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Compliance with health care reform is already driving up costs for some employers’ group health plans, and a majority of employers expect price increases to be passed on to employees, according to a Willis Group Holdings survey.

Though most employers haven’t yet calculated the cost of compliance with the PPACA, of those who did, more than 55 percent said their total health care costs had risen at least two percent as a direct result of the reforms. More than 15 percent of those employers said their costs have risen in excess of 5 percent since 2010.

“Now that the health care reform act has entered the implementation phase, the costs and benefits associated with the act are coming into greater focus for employers,” says Jay Kirschbaum, practice leader for Willis Human Capital Practice. “The survey suggests employers realize that costs of providing medical benefits will increase and that they will likely have to pass those costs on to their employees.”

Employers report that their most significant cost drivers are the provision of adult child coverage up to age 26 and the removal of the annual/lifetime limits for “essential health benefits.”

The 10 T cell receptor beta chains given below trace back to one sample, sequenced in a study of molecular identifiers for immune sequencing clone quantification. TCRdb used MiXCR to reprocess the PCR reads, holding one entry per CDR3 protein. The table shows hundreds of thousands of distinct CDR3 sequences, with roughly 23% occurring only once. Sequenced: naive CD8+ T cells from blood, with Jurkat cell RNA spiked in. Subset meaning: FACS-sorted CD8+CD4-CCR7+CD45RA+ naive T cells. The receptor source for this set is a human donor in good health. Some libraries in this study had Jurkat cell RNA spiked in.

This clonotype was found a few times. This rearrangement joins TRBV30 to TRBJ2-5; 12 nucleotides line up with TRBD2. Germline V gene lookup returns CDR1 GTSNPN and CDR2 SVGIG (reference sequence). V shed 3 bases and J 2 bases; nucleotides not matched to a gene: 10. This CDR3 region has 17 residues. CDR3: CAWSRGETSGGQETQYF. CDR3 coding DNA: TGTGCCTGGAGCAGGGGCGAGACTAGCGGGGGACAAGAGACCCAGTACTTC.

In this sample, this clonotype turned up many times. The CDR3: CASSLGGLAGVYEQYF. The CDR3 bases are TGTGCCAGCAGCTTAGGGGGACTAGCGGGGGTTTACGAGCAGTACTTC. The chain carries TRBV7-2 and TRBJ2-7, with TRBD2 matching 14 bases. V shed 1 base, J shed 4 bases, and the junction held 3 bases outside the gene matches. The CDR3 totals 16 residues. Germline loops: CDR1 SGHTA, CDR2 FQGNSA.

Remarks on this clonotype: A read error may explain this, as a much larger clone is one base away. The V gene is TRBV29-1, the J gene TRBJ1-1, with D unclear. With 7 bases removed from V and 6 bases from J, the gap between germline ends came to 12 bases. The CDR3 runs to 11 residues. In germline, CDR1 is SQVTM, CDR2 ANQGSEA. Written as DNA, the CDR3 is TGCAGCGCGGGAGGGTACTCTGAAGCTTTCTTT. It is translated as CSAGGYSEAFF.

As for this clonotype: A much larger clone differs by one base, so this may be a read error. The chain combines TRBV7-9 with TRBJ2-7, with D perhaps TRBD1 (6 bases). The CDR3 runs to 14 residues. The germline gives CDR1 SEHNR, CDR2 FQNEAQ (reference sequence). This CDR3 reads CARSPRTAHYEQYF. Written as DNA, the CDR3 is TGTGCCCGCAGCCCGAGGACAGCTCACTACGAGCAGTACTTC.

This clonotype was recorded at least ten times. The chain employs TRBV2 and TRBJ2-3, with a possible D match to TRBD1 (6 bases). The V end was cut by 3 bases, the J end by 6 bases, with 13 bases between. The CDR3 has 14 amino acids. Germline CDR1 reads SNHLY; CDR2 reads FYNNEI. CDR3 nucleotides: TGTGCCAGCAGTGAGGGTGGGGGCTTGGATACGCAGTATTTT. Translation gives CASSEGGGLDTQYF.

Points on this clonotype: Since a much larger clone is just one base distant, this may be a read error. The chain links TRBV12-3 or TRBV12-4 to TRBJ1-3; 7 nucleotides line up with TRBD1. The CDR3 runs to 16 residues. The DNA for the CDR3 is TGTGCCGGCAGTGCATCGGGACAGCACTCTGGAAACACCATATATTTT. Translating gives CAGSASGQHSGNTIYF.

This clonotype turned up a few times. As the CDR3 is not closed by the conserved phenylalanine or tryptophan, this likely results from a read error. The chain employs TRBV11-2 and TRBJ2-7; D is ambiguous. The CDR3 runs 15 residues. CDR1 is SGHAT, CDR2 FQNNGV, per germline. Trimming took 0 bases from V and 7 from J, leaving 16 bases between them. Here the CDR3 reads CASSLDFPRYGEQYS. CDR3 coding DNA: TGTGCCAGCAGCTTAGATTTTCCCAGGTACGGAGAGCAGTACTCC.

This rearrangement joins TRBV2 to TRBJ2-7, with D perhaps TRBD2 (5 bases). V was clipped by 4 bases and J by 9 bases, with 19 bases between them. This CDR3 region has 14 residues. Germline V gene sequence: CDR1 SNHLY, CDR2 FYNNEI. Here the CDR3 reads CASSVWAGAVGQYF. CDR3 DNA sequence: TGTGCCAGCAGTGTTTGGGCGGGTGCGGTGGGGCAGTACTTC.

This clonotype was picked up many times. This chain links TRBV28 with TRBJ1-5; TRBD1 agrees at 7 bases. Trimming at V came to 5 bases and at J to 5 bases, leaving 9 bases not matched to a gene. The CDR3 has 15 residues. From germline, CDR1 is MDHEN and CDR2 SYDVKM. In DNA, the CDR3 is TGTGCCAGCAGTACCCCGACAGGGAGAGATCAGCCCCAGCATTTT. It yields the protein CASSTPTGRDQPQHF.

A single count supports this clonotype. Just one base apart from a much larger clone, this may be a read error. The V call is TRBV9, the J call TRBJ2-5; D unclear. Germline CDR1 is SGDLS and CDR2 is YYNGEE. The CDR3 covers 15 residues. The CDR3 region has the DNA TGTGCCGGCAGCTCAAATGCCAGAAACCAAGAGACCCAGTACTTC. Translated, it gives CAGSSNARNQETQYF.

The survey, conducted in December by Willis’ Human Capital Practice division, also notes less than half of employers have developed any kind of health care strategy to comply with the law.

Additionally, while most say they expect similar employers to also pass off more of the cost for coverage to employees, a third of respondents think other employers will reduce coverage to the lowest-cost package that will avoid the “pay-or-play” penalty as well as rely more on wellness programs. Finally, nearly two-thirds of the employers expect that employee contributions will be increased.

“While other surveys and publications have found that employers seem reluctant to be the first to drop coverage, reshape work hours, reduce coverage or reduce company financial support for certain benefits, this survey indicates that respondents believe that other employers will take some of these actions,” the survey notes.

More than 2,300 employers participated in the survey.